7. Mitchell CA. “History of controlled environment horticulture: Indoor farming and its key technology”. HortScience 57 (2022): 247-256.
  8. Walthal CL., et al. “Climatic change and agriculture in the United States; effects and adaptation”. USDA Technician Bulletin, Washington DC (2013): 186.
  9. Sutton J. “Sunk cost and market structure: Price competition advertising and the evolution of concentration”. MIT press (1991).
  10. Popkin BM. “Global nutrition dynamics: The world is shifting rapidly towards a diet linked with non-communicable disease”. American Journal of Clinical Nutrition 84 (2006): 289-298.
  11. Buzby JC., et al. “Canned fruits and vegetable consumption in the United States: An updated report to congress”. Economic Research Service (2010): 40.
  12. Barcellos MD., et al. “Willingness to try innovative food products: a comparison between British and Brazilian consumers”. Brazilian Administration Review 6 (2009): 50-61.
  13. Adam R., et al. “Direct marketing- Business Management Series”. Attra- Appropriate Technology Transfer for Rural Areas (1999).
  14. Reich L. “Uncommon fruits with market potential”. In: J. Janick and A. Whipkey (eds.). Issues in new crops and new uses. ASHS Press, Alexandria, VA (2007): 210-215.
  15. Govindasamy R., et al. “A Market Driven Approach to Ethnic Crop Production for the US East Coast”. Reprinted from: Issues in new crops and new uses. J. Janickand A. Whipkey (eds.). ASHS Press, Alexandria, VA (2007).
  17. Rola-Rubzen MF and Hardaker JB. “Improving market access for smallholders: Challenges and opportunities”. Paper presented to the 50th Annual Conference of the Australian Agricultural and Resource Economics Society (2006): 8-10.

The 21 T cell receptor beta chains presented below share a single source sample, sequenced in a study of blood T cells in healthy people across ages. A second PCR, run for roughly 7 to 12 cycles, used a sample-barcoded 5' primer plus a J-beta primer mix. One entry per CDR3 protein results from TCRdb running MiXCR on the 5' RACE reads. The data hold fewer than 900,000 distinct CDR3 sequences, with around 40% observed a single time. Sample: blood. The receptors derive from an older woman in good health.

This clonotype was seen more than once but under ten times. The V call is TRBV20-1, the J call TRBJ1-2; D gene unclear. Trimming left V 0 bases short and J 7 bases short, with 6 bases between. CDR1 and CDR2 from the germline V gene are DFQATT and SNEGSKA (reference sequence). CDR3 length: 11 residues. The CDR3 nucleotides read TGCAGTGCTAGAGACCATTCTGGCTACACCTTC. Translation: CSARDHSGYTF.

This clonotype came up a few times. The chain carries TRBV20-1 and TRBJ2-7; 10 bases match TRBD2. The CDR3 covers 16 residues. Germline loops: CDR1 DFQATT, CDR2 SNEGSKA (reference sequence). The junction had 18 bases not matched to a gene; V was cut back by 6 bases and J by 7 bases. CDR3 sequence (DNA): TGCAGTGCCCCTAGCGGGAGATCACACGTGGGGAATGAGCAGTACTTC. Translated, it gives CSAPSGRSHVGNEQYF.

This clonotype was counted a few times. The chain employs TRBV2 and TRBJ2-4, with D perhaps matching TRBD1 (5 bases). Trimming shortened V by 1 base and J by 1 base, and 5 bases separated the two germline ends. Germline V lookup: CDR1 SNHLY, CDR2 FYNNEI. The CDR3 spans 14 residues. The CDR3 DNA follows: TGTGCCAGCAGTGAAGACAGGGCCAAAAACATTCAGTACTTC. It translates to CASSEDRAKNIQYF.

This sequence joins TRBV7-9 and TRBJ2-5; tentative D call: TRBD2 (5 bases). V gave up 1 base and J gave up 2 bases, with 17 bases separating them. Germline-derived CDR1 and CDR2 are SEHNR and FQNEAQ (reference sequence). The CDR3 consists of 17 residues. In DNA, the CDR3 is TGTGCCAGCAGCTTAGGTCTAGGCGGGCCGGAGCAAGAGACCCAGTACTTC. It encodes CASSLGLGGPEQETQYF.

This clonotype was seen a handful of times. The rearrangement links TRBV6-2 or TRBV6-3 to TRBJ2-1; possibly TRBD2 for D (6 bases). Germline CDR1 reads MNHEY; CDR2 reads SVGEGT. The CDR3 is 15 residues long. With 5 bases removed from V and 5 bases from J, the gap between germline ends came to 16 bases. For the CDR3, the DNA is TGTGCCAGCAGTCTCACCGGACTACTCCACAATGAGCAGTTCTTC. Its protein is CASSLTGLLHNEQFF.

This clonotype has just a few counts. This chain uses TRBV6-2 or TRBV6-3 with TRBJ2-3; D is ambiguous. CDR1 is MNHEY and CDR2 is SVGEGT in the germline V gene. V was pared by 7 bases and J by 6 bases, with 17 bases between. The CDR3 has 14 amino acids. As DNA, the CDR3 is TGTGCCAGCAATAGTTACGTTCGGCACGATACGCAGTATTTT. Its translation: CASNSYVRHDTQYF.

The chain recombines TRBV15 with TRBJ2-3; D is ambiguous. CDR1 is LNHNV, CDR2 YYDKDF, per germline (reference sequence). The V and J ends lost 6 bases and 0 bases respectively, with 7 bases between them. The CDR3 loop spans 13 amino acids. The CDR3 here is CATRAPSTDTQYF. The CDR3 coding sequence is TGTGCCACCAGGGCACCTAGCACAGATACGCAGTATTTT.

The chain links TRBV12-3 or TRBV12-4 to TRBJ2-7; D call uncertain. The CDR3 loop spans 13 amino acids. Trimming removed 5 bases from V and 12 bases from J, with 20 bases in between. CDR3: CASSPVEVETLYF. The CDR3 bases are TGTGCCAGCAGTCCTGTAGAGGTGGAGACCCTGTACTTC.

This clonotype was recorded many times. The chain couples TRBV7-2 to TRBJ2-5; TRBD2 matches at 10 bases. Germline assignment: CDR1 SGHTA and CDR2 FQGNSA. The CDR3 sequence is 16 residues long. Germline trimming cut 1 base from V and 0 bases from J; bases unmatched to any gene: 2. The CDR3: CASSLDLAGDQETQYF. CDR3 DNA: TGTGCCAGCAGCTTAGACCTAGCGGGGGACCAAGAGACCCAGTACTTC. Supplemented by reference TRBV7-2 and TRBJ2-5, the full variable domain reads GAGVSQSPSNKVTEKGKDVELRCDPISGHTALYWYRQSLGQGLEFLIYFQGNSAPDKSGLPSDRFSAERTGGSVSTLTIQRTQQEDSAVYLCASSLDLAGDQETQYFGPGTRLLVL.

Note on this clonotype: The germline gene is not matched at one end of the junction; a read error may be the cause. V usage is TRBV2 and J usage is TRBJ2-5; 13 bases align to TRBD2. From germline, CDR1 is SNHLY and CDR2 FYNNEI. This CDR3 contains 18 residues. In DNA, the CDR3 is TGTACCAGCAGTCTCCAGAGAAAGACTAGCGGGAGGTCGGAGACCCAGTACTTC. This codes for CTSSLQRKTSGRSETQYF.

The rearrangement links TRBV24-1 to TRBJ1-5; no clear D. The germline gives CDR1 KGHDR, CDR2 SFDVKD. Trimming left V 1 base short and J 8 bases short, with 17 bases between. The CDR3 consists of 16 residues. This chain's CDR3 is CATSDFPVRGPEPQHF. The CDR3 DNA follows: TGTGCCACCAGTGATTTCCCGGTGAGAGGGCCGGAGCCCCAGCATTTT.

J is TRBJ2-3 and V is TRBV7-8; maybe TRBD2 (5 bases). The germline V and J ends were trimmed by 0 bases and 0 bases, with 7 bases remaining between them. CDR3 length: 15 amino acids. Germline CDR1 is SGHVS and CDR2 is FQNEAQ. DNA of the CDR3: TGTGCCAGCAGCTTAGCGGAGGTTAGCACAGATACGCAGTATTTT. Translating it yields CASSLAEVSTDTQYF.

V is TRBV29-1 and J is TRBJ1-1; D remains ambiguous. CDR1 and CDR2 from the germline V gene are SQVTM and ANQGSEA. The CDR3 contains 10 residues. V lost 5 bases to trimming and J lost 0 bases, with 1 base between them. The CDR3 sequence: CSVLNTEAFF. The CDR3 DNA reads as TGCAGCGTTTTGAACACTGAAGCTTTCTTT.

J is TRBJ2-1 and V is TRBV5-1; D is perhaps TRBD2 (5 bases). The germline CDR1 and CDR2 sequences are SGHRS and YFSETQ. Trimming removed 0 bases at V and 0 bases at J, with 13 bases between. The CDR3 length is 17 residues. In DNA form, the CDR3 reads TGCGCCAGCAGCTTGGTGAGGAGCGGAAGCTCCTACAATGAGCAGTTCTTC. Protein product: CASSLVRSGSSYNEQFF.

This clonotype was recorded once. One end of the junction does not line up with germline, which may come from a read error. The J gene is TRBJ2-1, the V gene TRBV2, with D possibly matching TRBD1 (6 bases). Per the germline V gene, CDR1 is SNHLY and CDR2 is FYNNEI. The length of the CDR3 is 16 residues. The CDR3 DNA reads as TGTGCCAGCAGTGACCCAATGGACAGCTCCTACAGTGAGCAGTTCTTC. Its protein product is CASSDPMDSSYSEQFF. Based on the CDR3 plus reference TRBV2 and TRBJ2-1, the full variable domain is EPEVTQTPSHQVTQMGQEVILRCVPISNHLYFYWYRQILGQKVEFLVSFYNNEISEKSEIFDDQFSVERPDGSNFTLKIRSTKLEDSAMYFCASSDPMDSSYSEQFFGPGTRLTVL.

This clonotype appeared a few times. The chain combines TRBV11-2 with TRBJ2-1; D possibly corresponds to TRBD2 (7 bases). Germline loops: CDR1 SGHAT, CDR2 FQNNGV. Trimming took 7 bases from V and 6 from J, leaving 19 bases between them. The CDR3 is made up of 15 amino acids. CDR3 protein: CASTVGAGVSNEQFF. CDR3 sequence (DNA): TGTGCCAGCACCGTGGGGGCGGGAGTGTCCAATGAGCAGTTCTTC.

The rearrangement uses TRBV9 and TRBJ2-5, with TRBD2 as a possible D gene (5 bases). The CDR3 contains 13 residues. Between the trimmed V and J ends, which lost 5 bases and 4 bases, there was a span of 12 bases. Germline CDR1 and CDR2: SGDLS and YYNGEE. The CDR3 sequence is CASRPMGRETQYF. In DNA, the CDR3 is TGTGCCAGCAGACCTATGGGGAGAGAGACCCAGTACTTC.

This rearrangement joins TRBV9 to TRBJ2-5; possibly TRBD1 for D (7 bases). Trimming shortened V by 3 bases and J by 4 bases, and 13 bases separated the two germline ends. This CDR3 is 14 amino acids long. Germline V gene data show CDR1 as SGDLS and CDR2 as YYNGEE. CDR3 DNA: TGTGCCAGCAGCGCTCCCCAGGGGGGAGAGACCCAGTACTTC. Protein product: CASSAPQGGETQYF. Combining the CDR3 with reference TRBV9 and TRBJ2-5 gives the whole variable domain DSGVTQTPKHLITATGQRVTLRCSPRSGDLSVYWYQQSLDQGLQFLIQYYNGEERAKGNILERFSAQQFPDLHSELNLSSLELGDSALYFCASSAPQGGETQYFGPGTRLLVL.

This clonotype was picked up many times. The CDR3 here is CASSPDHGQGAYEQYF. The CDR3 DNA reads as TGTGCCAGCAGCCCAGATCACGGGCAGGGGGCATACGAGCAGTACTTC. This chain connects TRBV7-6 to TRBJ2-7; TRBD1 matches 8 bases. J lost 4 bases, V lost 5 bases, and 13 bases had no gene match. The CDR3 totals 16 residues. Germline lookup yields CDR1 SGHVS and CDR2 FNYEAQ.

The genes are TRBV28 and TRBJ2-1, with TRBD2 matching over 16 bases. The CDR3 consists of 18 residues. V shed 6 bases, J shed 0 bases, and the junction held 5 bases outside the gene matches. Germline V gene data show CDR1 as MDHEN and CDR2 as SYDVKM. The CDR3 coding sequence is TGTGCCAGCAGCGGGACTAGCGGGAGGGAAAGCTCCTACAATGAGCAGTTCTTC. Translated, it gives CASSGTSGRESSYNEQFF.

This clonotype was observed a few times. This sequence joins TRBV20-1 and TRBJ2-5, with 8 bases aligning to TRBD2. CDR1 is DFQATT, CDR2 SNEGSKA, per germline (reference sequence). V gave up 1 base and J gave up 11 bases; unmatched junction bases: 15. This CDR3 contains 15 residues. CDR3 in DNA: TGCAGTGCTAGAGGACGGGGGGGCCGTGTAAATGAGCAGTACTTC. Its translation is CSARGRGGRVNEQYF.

18. Govindasamy R., et al. “Willingness to Buy New Ethnic Produce Items: A study of Latino Consumers form Mexico and Puerto Rico in the Eastern United States”. HortTechnology21 (2011): 202-
  19. Fernandez-Cornejo J., et al. “Dynamic Measures of Scope and Scale Economies: An Application to German Agriculture”. American Journal Agricultural Economonics74 (1992): 329-342.
  20. Keene AA and Mitchell PD. “Economic impact of specialty crop production and processing in Wisconsin”. The University of Wisconsin Madison (2010).
  21. Janick J., et al. “Diversifying U.S. crop production”. In: Janick J (ed.), Progress in new crops. ASHS Press, Alexandria, VA (1996): 109.
  22. Padulosi S., et al. “Underutilized crops: Trends challenges and opportunities in the 21st century, p. 323-338. In: J.M.M. Engels, V.R. Rao, A.H.D. Brown, and M.T. Jackson (eds.). Managing plant genetic diversity. CABI International, Wallingford, UK (2002).
  23. Díaz S., et al. “Biodiversity Loss Threatens Human well-being”. PLOS Biology (2006): 4.
  24. Vietmeyer N. “New crops: Solutions for global problems, p. 2–8. In: J. Janick (ed.). Progress in new crops. ASHS Press, Alexandria, VA (1996).
  25. Burlingame B and Dernini S. “Sustainable Diets and Biodiversity: Directions and Solutions for Policy, Research and Action”. Edited from the presentations made at the International Scientific Symposium: Biodiversity and sustainable diets united against hunger. Food and Agriculture Organization of the United Nations (FAO), Rome, Italy (2010).
  27. Janick J. “Perspectives on new crops and new uses”. In: Proceedings of the Fourth National Symposium New Crops and New Uses: Biodiversity and Agricultural Sustainability ASHS Press, Alexandria, VA (1999): 528.
  28. Chu YH., et al. “Flavonoid content of several vegetables and their antioxidant activity”. Journal of Science and Food Agriculture 80 (2000): 561-656.
  29. Jolliff GD. “Policy Consideration in New Crops Development”. 84-103. In: Kim H J. Opportunities and challenges of Alternative Specialty Crops: The Global Picture”. HortScience (1999).